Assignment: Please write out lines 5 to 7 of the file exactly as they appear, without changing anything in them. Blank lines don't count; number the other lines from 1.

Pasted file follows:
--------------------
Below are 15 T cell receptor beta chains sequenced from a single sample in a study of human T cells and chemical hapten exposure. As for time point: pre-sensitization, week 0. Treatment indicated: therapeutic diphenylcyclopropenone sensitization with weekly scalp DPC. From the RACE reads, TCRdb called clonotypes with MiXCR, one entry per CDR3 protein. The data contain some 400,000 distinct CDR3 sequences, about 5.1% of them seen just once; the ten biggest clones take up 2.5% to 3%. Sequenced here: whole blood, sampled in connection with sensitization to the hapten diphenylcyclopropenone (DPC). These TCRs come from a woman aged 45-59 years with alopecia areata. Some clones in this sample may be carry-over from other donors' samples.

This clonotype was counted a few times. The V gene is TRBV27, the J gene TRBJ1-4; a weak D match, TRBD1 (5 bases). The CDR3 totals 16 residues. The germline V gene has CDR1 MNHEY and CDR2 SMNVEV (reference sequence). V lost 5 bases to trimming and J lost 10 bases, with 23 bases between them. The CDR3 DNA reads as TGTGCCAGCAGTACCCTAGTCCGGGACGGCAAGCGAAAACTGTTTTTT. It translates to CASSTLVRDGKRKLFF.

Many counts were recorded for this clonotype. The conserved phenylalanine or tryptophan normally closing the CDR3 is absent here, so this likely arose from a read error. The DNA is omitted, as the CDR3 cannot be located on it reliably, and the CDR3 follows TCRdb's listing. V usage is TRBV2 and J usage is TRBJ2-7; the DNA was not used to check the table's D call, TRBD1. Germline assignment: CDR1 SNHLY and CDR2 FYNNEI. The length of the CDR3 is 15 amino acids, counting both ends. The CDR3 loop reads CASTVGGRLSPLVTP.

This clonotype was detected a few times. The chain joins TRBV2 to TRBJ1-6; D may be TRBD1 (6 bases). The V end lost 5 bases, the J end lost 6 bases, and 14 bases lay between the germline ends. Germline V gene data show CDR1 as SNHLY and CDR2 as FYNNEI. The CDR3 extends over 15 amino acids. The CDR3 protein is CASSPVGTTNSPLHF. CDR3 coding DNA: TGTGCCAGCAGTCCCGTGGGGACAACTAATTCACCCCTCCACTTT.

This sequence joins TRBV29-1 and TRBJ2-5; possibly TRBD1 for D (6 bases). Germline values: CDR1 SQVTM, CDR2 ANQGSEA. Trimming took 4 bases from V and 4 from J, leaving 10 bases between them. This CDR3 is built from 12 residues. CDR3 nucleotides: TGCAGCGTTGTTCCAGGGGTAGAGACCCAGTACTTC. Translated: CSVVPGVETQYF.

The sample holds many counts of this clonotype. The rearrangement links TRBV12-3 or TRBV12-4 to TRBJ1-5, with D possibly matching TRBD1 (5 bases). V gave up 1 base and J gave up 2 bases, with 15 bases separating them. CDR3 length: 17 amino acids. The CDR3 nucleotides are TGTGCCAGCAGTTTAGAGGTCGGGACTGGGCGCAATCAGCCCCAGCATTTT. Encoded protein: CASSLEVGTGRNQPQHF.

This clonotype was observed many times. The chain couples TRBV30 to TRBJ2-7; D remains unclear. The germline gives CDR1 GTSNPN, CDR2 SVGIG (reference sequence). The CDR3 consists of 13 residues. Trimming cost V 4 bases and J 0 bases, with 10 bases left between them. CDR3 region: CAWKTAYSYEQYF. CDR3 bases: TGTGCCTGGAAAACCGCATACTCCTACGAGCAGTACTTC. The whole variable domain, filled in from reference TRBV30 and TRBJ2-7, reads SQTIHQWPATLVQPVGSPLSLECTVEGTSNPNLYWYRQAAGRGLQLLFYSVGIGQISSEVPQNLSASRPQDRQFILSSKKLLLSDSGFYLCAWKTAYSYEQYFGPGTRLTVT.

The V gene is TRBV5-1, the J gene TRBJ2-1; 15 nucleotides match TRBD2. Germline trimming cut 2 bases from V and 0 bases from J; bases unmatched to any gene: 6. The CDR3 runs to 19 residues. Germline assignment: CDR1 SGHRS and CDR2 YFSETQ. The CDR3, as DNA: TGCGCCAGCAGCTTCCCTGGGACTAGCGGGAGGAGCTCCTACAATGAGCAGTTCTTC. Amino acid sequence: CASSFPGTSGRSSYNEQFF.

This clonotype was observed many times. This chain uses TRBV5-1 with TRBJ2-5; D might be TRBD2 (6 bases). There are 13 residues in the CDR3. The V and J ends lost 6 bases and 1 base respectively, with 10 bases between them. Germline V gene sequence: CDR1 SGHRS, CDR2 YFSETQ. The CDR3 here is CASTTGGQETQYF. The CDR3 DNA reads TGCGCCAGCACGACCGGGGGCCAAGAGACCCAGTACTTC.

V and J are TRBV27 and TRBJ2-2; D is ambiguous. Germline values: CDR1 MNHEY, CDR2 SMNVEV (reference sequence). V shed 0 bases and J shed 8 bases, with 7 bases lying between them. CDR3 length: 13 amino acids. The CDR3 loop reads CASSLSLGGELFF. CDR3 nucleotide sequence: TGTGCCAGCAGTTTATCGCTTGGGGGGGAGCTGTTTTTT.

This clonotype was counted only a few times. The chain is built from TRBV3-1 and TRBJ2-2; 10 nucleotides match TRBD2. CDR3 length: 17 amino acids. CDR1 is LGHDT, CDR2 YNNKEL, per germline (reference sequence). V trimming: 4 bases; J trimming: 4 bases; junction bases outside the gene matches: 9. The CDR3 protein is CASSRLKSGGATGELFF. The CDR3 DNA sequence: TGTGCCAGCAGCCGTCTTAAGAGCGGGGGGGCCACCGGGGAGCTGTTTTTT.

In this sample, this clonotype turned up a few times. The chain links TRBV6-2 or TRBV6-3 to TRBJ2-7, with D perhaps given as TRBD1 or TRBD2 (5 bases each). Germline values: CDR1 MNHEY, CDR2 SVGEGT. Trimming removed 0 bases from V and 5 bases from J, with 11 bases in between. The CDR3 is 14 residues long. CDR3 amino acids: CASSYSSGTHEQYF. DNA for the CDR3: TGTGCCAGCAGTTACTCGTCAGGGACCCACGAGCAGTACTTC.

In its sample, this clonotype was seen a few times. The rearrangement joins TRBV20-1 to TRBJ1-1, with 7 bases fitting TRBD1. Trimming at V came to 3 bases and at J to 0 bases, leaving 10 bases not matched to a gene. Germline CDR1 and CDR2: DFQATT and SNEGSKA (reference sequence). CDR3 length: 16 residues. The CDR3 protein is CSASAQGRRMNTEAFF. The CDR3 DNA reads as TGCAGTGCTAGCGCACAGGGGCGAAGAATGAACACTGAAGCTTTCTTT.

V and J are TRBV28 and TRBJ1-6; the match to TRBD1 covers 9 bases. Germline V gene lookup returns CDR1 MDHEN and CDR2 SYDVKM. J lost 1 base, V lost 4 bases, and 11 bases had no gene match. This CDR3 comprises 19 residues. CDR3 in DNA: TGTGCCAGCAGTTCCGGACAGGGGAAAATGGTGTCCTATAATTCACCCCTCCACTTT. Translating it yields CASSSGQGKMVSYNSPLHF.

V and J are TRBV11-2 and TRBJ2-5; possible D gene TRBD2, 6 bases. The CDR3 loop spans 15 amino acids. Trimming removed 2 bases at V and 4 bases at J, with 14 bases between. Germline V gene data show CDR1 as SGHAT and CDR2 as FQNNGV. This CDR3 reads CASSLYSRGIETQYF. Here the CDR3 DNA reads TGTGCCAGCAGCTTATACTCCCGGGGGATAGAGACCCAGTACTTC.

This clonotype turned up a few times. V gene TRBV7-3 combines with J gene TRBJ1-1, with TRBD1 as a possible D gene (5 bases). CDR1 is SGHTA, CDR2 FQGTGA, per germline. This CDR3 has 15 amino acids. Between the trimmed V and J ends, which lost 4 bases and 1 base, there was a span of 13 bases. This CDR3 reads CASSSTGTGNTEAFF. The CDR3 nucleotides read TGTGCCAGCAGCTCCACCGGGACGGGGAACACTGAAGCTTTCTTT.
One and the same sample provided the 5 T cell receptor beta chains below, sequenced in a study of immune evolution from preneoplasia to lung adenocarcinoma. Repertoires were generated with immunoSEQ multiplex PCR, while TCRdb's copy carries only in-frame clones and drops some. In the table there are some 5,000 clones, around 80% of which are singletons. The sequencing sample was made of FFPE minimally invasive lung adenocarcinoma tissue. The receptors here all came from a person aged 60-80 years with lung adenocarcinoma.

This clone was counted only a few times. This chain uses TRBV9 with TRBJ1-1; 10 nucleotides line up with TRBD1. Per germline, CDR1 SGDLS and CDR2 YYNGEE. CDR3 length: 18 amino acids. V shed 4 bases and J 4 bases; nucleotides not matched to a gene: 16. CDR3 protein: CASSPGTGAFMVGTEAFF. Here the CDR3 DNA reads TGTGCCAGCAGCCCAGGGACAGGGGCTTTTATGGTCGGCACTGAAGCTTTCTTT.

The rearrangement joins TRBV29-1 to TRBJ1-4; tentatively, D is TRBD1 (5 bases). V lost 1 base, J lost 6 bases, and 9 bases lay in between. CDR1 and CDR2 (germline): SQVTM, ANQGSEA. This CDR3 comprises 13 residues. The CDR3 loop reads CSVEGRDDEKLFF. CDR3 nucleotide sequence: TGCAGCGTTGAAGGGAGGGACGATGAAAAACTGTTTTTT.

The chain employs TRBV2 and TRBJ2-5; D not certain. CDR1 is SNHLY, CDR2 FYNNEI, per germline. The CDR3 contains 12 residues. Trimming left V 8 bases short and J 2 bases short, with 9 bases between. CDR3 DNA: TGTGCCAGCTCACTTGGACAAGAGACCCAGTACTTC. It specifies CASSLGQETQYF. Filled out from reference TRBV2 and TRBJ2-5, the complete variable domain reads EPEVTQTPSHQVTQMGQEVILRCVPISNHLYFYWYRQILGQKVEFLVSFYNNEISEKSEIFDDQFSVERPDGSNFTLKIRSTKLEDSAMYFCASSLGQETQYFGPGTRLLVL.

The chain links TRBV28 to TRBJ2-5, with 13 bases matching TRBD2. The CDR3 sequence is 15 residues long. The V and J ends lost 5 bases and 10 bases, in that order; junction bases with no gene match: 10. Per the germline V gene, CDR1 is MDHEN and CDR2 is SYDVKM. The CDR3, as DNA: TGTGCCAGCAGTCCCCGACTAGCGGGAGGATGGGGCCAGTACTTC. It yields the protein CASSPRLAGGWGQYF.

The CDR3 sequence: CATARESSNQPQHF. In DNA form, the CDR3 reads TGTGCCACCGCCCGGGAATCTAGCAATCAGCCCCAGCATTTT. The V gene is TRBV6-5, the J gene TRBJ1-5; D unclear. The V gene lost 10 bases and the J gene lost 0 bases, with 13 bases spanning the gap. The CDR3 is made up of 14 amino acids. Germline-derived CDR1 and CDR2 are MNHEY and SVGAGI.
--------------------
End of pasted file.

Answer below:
This sequence joins TRBV29-1 and TRBJ2-5; possibly TRBD1 for D (6 bases). Germline values: CDR1 SQVTM, CDR2 ANQGSEA. Trimming took 4 bases from V and 4 from J, leaving 10 bases between them. This CDR3 is built from 12 residues. CDR3 nucleotides: TGCAGCGTTGTTCCAGGGGTAGAGACCCAGTACTTC. Translated: CSVVPGVETQYF.

The sample holds many counts of this clonotype. The rearrangement links TRBV12-3 or TRBV12-4 to TRBJ1-5, with D possibly matching TRBD1 (5 bases). V gave up 1 base and J gave up 2 bases, with 15 bases separating them. CDR3 length: 17 amino acids. The CDR3 nucleotides are TGTGCCAGCAGTTTAGAGGTCGGGACTGGGCGCAATCAGCCCCAGCATTTT. Encoded protein: CASSLEVGTGRNQPQHF.

This clonotype was observed many times. The chain couples TRBV30 to TRBJ2-7; D remains unclear. The germline gives CDR1 GTSNPN, CDR2 SVGIG (reference sequence). The CDR3 consists of 13 residues. Trimming cost V 4 bases and J 0 bases, with 10 bases left between them. CDR3 region: CAWKTAYSYEQYF. CDR3 bases: TGTGCCTGGAAAACCGCATACTCCTACGAGCAGTACTTC. The whole variable domain, filled in from reference TRBV30 and TRBJ2-7, reads SQTIHQWPATLVQPVGSPLSLECTVEGTSNPNLYWYRQAAGRGLQLLFYSVGIGQISSEVPQNLSASRPQDRQFILSSKKLLLSDSGFYLCAWKTAYSYEQYFGPGTRLTVT.